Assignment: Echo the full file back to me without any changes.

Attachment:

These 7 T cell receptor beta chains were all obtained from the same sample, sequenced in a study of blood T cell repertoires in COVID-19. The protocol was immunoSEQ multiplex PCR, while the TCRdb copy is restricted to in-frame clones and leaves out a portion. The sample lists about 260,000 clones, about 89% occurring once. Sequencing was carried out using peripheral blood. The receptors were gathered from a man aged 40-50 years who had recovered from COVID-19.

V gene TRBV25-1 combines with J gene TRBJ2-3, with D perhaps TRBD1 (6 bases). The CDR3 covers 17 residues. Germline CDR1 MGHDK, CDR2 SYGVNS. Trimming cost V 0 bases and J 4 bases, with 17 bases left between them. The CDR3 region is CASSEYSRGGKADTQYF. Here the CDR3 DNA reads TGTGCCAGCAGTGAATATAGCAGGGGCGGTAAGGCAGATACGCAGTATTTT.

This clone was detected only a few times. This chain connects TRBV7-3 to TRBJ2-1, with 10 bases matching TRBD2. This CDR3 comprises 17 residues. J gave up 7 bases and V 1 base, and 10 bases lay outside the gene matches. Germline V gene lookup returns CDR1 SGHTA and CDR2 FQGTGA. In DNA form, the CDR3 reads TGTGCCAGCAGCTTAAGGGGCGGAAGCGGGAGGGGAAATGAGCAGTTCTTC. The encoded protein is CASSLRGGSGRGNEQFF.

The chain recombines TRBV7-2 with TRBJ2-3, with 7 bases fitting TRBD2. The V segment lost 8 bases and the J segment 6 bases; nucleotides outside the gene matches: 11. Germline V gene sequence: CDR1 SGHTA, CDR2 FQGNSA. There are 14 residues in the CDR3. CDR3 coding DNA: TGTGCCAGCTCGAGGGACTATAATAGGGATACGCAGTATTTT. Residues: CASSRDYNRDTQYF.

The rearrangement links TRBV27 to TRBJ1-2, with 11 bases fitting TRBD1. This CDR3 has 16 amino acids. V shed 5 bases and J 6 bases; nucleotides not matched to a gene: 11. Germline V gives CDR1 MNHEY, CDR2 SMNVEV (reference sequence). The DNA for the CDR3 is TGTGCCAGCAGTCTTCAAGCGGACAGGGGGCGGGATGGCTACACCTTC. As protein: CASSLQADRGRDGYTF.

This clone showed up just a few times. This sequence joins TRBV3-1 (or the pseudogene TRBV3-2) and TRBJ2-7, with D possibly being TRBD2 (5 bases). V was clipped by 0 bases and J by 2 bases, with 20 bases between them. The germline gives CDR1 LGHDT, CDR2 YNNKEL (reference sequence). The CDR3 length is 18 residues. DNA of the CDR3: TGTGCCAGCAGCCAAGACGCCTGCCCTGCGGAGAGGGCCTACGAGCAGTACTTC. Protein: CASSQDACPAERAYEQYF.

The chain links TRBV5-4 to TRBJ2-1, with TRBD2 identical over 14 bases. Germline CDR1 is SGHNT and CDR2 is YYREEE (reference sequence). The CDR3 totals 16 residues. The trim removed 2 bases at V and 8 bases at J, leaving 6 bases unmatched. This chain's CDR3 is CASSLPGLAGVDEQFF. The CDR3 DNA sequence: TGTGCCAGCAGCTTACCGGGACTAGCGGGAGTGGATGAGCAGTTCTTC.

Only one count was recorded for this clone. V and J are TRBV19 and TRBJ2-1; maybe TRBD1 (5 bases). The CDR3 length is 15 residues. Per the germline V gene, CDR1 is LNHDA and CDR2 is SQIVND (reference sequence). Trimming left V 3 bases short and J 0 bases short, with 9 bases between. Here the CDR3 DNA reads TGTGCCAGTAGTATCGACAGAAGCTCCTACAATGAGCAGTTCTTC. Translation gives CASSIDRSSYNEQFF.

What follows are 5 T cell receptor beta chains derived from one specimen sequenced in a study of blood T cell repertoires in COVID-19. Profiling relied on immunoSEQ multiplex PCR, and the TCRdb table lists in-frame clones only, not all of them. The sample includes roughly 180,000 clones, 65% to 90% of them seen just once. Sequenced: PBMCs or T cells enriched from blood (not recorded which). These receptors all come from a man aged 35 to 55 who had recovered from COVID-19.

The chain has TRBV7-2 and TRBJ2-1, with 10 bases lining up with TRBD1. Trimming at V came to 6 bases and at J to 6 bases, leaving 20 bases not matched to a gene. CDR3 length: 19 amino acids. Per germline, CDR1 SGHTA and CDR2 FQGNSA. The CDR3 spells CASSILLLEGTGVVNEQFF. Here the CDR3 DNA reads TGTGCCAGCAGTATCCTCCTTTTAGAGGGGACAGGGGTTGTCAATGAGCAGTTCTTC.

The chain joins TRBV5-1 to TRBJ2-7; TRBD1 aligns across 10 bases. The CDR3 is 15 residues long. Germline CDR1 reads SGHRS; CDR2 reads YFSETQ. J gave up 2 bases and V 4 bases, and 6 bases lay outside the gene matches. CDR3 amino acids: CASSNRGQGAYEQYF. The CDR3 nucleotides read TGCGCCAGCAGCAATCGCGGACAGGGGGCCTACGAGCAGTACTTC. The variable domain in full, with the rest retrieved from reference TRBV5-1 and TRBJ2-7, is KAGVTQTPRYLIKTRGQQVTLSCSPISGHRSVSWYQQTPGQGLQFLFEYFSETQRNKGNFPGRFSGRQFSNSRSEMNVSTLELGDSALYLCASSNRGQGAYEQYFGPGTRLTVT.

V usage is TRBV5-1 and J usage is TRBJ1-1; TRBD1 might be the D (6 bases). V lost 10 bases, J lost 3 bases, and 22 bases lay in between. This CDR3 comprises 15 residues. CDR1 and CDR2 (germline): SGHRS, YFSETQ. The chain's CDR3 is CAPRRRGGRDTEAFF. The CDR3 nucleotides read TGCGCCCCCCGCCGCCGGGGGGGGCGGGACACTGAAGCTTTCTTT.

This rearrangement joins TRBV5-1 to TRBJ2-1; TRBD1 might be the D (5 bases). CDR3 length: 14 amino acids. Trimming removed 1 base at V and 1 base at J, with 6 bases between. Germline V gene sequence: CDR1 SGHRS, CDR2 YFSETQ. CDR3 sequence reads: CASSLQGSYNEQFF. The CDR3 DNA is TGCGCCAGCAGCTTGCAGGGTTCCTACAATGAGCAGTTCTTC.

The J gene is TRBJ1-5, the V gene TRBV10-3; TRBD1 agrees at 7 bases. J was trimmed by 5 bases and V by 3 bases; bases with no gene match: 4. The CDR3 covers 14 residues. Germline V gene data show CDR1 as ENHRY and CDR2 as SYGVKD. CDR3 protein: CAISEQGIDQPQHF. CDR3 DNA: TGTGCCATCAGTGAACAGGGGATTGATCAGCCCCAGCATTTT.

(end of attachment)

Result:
These 7 T cell receptor beta chains were all obtained from the same sample, sequenced in a study of blood T cell repertoires in COVID-19. The protocol was immunoSEQ multiplex PCR, while the TCRdb copy is restricted to in-frame clones and leaves out a portion. The sample lists about 260,000 clones, about 89% occurring once. Sequencing was carried out using peripheral blood. The receptors were gathered from a man aged 40-50 years who had recovered from COVID-19.

V gene TRBV25-1 combines with J gene TRBJ2-3, with D perhaps TRBD1 (6 bases). The CDR3 covers 17 residues. Germline CDR1 MGHDK, CDR2 SYGVNS. Trimming cost V 0 bases and J 4 bases, with 17 bases left between them. The CDR3 region is CASSEYSRGGKADTQYF. Here the CDR3 DNA reads TGTGCCAGCAGTGAATATAGCAGGGGCGGTAAGGCAGATACGCAGTATTTT.

This clone was detected only a few times. This chain connects TRBV7-3 to TRBJ2-1, with 10 bases matching TRBD2. This CDR3 comprises 17 residues. J gave up 7 bases and V 1 base, and 10 bases lay outside the gene matches. Germline V gene lookup returns CDR1 SGHTA and CDR2 FQGTGA. In DNA form, the CDR3 reads TGTGCCAGCAGCTTAAGGGGCGGAAGCGGGAGGGGAAATGAGCAGTTCTTC. The encoded protein is CASSLRGGSGRGNEQFF.

The chain recombines TRBV7-2 with TRBJ2-3, with 7 bases fitting TRBD2. The V segment lost 8 bases and the J segment 6 bases; nucleotides outside the gene matches: 11. Germline V gene sequence: CDR1 SGHTA, CDR2 FQGNSA. There are 14 residues in the CDR3. CDR3 coding DNA: TGTGCCAGCTCGAGGGACTATAATAGGGATACGCAGTATTTT. Residues: CASSRDYNRDTQYF.

The rearrangement links TRBV27 to TRBJ1-2, with 11 bases fitting TRBD1. This CDR3 has 16 amino acids. V shed 5 bases and J 6 bases; nucleotides not matched to a gene: 11. Germline V gives CDR1 MNHEY, CDR2 SMNVEV (reference sequence). The DNA for the CDR3 is TGTGCCAGCAGTCTTCAAGCGGACAGGGGGCGGGATGGCTACACCTTC. As protein: CASSLQADRGRDGYTF.

This clone showed up just a few times. This sequence joins TRBV3-1 (or the pseudogene TRBV3-2) and TRBJ2-7, with D possibly being TRBD2 (5 bases). V was clipped by 0 bases and J by 2 bases, with 20 bases between them. The germline gives CDR1 LGHDT, CDR2 YNNKEL (reference sequence). The CDR3 length is 18 residues. DNA of the CDR3: TGTGCCAGCAGCCAAGACGCCTGCCCTGCGGAGAGGGCCTACGAGCAGTACTTC. Protein: CASSQDACPAERAYEQYF.

The chain links TRBV5-4 to TRBJ2-1, with TRBD2 identical over 14 bases. Germline CDR1 is SGHNT and CDR2 is YYREEE (reference sequence). The CDR3 totals 16 residues. The trim removed 2 bases at V and 8 bases at J, leaving 6 bases unmatched. This chain's CDR3 is CASSLPGLAGVDEQFF. The CDR3 DNA sequence: TGTGCCAGCAGCTTACCGGGACTAGCGGGAGTGGATGAGCAGTTCTTC.

Only one count was recorded for this clone. V and J are TRBV19 and TRBJ2-1; maybe TRBD1 (5 bases). The CDR3 length is 15 residues. Per the germline V gene, CDR1 is LNHDA and CDR2 is SQIVND (reference sequence). Trimming left V 3 bases short and J 0 bases short, with 9 bases between. Here the CDR3 DNA reads TGTGCCAGTAGTATCGACAGAAGCTCCTACAATGAGCAGTTCTTC. Translation gives CASSIDRSSYNEQFF.

What follows are 5 T cell receptor beta chains derived from one specimen sequenced in a study of blood T cell repertoires in COVID-19. Profiling relied on immunoSEQ multiplex PCR, and the TCRdb table lists in-frame clones only, not all of them. The sample includes roughly 180,000 clones, 65% to 90% of them seen just once. Sequenced: PBMCs or T cells enriched from blood (not recorded which). These receptors all come from a man aged 35 to 55 who had recovered from COVID-19.

The chain has TRBV7-2 and TRBJ2-1, with 10 bases lining up with TRBD1. Trimming at V came to 6 bases and at J to 6 bases, leaving 20 bases not matched to a gene. CDR3 length: 19 amino acids. Per germline, CDR1 SGHTA and CDR2 FQGNSA. The CDR3 spells CASSILLLEGTGVVNEQFF. Here the CDR3 DNA reads TGTGCCAGCAGTATCCTCCTTTTAGAGGGGACAGGGGTTGTCAATGAGCAGTTCTTC.

The chain joins TRBV5-1 to TRBJ2-7; TRBD1 aligns across 10 bases. The CDR3 is 15 residues long. Germline CDR1 reads SGHRS; CDR2 reads YFSETQ. J gave up 2 bases and V 4 bases, and 6 bases lay outside the gene matches. CDR3 amino acids: CASSNRGQGAYEQYF. The CDR3 nucleotides read TGCGCCAGCAGCAATCGCGGACAGGGGGCCTACGAGCAGTACTTC. The variable domain in full, with the rest retrieved from reference TRBV5-1 and TRBJ2-7, is KAGVTQTPRYLIKTRGQQVTLSCSPISGHRSVSWYQQTPGQGLQFLFEYFSETQRNKGNFPGRFSGRQFSNSRSEMNVSTLELGDSALYLCASSNRGQGAYEQYFGPGTRLTVT.

V usage is TRBV5-1 and J usage is TRBJ1-1; TRBD1 might be the D (6 bases). V lost 10 bases, J lost 3 bases, and 22 bases lay in between. This CDR3 comprises 15 residues. CDR1 and CDR2 (germline): SGHRS, YFSETQ. The chain's CDR3 is CAPRRRGGRDTEAFF. The CDR3 nucleotides read TGCGCCCCCCGCCGCCGGGGGGGGCGGGACACTGAAGCTTTCTTT.

This rearrangement joins TRBV5-1 to TRBJ2-1; TRBD1 might be the D (5 bases). CDR3 length: 14 amino acids. Trimming removed 1 base at V and 1 base at J, with 6 bases between. Germline V gene sequence: CDR1 SGHRS, CDR2 YFSETQ. CDR3 sequence reads: CASSLQGSYNEQFF. The CDR3 DNA is TGCGCCAGCAGCTTGCAGGGTTCCTACAATGAGCAGTTCTTC.

The J gene is TRBJ1-5, the V gene TRBV10-3; TRBD1 agrees at 7 bases. J was trimmed by 5 bases and V by 3 bases; bases with no gene match: 4. The CDR3 covers 14 residues. Germline V gene data show CDR1 as ENHRY and CDR2 as SYGVKD. CDR3 protein: CAISEQGIDQPQHF. CDR3 DNA: TGTGCCATCAGTGAACAGGGGATTGATCAGCCCCAGCATTTT.